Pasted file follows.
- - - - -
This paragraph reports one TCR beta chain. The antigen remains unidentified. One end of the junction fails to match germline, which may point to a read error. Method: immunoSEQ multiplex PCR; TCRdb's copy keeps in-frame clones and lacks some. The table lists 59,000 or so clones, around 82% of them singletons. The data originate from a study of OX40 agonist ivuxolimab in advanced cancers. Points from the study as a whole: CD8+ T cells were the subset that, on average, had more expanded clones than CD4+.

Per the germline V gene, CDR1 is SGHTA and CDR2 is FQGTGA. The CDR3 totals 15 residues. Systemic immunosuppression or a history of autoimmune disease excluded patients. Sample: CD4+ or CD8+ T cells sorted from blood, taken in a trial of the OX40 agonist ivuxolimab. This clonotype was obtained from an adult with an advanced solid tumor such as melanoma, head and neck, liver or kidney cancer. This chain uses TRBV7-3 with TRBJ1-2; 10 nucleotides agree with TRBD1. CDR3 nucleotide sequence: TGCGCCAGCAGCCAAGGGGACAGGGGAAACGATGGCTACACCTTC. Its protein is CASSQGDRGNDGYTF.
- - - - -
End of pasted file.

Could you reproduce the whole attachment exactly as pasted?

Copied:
This paragraph reports one TCR beta chain. The antigen remains unidentified. One end of the junction fails to match germline, which may point to a read error. Method: immunoSEQ multiplex PCR; TCRdb's copy keeps in-frame clones and lacks some. The table lists 59,000 or so clones, around 82% of them singletons. The data originate from a study of OX40 agonist ivuxolimab in advanced cancers. Points from the study as a whole: CD8+ T cells were the subset that, on average, had more expanded clones than CD4+.

Per the germline V gene, CDR1 is SGHTA and CDR2 is FQGTGA. The CDR3 totals 15 residues. Systemic immunosuppression or a history of autoimmune disease excluded patients. Sample: CD4+ or CD8+ T cells sorted from blood, taken in a trial of the OX40 agonist ivuxolimab. This clonotype was obtained from an adult with an advanced solid tumor such as melanoma, head and neck, liver or kidney cancer. This chain uses TRBV7-3 with TRBJ1-2; 10 nucleotides agree with TRBD1. CDR3 nucleotide sequence: TGCGCCAGCAGCCAAGGGGACAGGGGAAACGATGGCTACACCTTC. Its protein is CASSQGDRGNDGYTF.